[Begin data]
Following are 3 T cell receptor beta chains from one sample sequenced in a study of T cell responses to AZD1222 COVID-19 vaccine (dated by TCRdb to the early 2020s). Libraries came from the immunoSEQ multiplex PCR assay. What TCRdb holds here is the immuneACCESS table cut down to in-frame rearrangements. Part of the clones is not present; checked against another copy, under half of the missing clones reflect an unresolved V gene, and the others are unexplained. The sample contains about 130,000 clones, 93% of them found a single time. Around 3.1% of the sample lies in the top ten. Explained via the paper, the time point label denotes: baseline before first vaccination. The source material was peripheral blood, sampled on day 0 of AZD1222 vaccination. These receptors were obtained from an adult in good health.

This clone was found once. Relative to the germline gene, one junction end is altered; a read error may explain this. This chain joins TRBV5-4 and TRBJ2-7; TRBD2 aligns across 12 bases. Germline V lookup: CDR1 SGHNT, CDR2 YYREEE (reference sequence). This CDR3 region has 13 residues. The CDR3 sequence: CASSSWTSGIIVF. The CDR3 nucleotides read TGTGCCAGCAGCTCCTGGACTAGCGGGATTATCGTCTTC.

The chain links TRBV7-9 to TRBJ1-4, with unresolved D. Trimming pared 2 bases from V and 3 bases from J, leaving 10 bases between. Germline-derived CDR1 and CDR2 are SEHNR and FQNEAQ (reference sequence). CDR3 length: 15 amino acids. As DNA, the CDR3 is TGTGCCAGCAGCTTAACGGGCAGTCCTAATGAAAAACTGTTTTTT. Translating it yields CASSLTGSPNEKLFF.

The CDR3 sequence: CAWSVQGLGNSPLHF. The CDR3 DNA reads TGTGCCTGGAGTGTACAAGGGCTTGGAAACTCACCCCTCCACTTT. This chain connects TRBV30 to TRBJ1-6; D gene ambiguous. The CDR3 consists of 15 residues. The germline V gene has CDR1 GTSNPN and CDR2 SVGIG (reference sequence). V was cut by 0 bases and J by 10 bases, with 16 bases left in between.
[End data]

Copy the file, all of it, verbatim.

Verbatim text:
Following are 3 T cell receptor beta chains from one sample sequenced in a study of T cell responses to AZD1222 COVID-19 vaccine (dated by TCRdb to the early 2020s). Libraries came from the immunoSEQ multiplex PCR assay. What TCRdb holds here is the immuneACCESS table cut down to in-frame rearrangements. Part of the clones is not present; checked against another copy, under half of the missing clones reflect an unresolved V gene, and the others are unexplained. The sample contains about 130,000 clones, 93% of them found a single time. Around 3.1% of the sample lies in the top ten. Explained via the paper, the time point label denotes: baseline before first vaccination. The source material was peripheral blood, sampled on day 0 of AZD1222 vaccination. These receptors were obtained from an adult in good health.

This clone was found once. Relative to the germline gene, one junction end is altered; a read error may explain this. This chain joins TRBV5-4 and TRBJ2-7; TRBD2 aligns across 12 bases. Germline V lookup: CDR1 SGHNT, CDR2 YYREEE (reference sequence). This CDR3 region has 13 residues. The CDR3 sequence: CASSSWTSGIIVF. The CDR3 nucleotides read TGTGCCAGCAGCTCCTGGACTAGCGGGATTATCGTCTTC.

The chain links TRBV7-9 to TRBJ1-4, with unresolved D. Trimming pared 2 bases from V and 3 bases from J, leaving 10 bases between. Germline-derived CDR1 and CDR2 are SEHNR and FQNEAQ (reference sequence). CDR3 length: 15 amino acids. As DNA, the CDR3 is TGTGCCAGCAGCTTAACGGGCAGTCCTAATGAAAAACTGTTTTTT. Translating it yields CASSLTGSPNEKLFF.

The CDR3 sequence: CAWSVQGLGNSPLHF. The CDR3 DNA reads TGTGCCTGGAGTGTACAAGGGCTTGGAAACTCACCCCTCCACTTT. This chain connects TRBV30 to TRBJ1-6; D gene ambiguous. The CDR3 consists of 15 residues. The germline V gene has CDR1 GTSNPN and CDR2 SVGIG (reference sequence). V was cut by 0 bases and J by 10 bases, with 16 bases left in between.